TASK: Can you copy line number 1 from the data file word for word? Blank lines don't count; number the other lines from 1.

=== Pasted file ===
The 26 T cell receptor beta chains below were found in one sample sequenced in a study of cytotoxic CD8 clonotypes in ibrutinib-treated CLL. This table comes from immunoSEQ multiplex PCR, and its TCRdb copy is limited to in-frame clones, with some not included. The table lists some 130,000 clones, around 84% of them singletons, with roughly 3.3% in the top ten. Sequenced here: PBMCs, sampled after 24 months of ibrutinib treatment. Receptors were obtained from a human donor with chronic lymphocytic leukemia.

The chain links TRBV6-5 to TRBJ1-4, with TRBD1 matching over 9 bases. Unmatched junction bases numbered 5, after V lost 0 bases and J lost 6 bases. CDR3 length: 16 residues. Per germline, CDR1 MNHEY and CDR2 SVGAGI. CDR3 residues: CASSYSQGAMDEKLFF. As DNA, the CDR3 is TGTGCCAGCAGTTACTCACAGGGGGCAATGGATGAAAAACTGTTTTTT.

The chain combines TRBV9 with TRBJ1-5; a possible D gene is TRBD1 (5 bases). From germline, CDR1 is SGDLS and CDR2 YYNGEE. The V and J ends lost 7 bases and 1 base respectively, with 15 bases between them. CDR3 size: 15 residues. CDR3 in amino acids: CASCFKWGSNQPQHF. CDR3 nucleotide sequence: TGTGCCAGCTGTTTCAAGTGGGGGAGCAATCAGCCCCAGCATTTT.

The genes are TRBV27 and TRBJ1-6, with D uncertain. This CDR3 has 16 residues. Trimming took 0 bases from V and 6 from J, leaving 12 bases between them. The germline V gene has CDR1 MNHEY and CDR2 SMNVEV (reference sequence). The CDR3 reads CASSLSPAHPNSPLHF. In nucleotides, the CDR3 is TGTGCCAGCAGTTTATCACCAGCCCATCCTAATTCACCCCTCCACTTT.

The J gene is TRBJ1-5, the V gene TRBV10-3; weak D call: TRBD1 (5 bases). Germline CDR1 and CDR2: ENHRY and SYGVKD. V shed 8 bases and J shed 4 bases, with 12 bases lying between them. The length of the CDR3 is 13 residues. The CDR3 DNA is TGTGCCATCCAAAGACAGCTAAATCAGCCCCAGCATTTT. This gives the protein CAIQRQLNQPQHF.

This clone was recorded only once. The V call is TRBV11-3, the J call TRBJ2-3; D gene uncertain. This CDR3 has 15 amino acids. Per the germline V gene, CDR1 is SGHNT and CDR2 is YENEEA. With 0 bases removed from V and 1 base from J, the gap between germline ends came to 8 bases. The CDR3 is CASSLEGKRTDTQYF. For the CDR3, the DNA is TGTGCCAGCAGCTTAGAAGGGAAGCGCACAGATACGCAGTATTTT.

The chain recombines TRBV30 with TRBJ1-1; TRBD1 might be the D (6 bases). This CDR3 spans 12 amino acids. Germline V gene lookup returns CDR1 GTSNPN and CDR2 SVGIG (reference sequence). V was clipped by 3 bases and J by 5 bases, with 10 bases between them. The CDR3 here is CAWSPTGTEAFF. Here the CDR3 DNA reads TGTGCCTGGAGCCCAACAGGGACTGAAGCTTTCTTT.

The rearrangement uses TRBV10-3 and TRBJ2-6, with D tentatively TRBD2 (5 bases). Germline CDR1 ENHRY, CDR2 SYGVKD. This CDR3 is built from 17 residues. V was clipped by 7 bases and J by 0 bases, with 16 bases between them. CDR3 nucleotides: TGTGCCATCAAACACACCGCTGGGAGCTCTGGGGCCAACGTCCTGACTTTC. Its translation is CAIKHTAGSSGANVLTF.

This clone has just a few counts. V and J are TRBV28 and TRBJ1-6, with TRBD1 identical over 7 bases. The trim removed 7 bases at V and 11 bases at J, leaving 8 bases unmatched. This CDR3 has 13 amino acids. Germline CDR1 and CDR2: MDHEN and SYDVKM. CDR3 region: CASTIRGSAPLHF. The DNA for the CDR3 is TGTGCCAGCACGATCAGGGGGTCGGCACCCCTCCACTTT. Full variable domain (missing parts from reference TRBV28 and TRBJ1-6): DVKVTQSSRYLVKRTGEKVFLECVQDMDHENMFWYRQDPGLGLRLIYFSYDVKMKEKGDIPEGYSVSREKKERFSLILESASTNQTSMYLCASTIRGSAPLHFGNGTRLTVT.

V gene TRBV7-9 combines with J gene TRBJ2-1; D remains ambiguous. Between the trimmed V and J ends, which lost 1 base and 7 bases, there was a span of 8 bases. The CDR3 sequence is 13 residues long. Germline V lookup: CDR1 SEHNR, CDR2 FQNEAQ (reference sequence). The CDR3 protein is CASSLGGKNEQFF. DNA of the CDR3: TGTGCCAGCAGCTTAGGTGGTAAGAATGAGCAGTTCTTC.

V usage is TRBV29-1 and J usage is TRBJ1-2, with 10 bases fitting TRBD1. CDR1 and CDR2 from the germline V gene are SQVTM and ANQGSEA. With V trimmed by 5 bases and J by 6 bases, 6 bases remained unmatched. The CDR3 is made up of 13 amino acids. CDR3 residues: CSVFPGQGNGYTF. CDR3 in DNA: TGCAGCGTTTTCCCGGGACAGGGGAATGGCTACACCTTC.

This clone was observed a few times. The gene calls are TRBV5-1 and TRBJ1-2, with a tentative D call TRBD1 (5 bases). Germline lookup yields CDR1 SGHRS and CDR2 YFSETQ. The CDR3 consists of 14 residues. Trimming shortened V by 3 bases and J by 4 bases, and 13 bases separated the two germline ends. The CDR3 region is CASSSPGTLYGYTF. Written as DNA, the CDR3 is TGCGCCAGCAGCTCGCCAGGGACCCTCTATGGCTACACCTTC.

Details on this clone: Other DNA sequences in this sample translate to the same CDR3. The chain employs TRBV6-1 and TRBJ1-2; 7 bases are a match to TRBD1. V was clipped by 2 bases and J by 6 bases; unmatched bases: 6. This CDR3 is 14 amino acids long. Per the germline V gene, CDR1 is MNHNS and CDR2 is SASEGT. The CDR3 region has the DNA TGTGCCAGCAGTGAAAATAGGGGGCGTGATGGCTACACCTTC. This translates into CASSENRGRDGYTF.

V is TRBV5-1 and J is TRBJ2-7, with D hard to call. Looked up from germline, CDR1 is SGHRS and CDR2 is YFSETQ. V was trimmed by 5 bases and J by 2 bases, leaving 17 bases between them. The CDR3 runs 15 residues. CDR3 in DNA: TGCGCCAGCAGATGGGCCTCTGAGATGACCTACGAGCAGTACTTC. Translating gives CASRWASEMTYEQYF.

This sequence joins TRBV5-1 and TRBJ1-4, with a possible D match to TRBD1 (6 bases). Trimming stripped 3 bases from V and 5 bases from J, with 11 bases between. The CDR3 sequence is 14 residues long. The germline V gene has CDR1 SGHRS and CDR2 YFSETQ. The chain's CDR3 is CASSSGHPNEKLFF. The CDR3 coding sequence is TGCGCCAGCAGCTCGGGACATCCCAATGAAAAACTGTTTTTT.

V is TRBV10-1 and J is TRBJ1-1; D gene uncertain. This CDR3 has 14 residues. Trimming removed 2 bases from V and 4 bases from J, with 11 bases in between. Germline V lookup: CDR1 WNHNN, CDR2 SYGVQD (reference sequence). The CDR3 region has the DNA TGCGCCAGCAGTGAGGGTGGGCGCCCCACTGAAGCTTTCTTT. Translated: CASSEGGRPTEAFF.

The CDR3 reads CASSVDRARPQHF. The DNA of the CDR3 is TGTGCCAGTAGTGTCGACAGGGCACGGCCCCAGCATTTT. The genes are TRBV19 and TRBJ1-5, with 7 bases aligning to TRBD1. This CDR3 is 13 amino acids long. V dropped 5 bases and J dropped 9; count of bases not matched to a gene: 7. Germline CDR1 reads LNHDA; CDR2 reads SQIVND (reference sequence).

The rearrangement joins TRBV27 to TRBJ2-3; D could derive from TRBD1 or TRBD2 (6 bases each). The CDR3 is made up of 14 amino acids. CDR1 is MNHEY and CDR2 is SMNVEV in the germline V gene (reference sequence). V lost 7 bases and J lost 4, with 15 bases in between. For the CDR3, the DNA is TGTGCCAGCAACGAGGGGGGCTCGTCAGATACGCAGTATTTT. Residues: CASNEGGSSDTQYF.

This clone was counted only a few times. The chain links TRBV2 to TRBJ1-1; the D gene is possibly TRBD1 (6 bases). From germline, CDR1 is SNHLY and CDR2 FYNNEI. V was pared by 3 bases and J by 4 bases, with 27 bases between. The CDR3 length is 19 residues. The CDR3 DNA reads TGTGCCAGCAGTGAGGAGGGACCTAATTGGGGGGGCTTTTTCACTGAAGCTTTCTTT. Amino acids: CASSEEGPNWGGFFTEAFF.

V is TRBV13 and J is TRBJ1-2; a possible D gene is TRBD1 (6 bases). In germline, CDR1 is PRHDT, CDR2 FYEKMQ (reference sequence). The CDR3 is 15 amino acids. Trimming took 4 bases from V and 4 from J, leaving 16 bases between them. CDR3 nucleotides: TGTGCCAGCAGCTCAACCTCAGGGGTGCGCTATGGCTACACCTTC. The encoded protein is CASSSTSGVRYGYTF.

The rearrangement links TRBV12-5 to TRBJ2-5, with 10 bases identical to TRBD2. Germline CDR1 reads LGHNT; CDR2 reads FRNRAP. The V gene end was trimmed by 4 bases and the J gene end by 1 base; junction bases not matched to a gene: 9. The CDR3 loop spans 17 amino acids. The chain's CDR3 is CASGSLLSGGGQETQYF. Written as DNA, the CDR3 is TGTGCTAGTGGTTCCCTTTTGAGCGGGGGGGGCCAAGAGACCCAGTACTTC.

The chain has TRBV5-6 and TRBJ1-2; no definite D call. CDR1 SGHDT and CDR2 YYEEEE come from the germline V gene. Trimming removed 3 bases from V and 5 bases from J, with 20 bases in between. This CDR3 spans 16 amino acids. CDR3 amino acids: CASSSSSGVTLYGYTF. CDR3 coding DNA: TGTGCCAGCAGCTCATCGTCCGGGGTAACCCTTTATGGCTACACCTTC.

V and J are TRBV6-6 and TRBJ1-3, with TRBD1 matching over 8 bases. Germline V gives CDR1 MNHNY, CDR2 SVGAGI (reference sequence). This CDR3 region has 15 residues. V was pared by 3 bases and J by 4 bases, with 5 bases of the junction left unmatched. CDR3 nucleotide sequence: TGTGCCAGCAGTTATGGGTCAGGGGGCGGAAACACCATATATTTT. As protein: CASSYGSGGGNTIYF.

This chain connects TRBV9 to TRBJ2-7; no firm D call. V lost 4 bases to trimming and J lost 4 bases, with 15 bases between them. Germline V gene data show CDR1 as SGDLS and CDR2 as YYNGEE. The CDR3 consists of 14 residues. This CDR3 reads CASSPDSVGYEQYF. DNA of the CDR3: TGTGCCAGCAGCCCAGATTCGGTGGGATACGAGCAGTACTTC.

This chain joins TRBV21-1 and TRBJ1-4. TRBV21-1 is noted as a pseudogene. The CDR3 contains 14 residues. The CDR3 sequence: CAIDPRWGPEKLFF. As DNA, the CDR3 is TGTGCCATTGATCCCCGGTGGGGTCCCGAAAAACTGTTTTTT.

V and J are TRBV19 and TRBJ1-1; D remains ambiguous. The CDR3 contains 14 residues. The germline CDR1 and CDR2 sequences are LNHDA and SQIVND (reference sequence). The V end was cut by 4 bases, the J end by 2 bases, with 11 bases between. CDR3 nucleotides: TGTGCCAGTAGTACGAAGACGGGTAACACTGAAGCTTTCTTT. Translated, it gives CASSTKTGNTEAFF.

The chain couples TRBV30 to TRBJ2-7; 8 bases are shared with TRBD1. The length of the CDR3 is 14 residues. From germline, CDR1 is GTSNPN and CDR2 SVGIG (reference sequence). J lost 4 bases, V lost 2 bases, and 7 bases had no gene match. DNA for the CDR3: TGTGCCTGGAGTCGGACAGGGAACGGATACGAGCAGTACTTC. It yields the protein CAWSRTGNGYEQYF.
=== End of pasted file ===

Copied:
The 26 T cell receptor beta chains below were found in one sample sequenced in a study of cytotoxic CD8 clonotypes in ibrutinib-treated CLL. This table comes from immunoSEQ multiplex PCR, and its TCRdb copy is limited to in-frame clones, with some not included. The table lists some 130,000 clones, around 84% of them singletons, with roughly 3.3% in the top ten. Sequenced here: PBMCs, sampled after 24 months of ibrutinib treatment. Receptors were obtained from a human donor with chronic lymphocytic leukemia.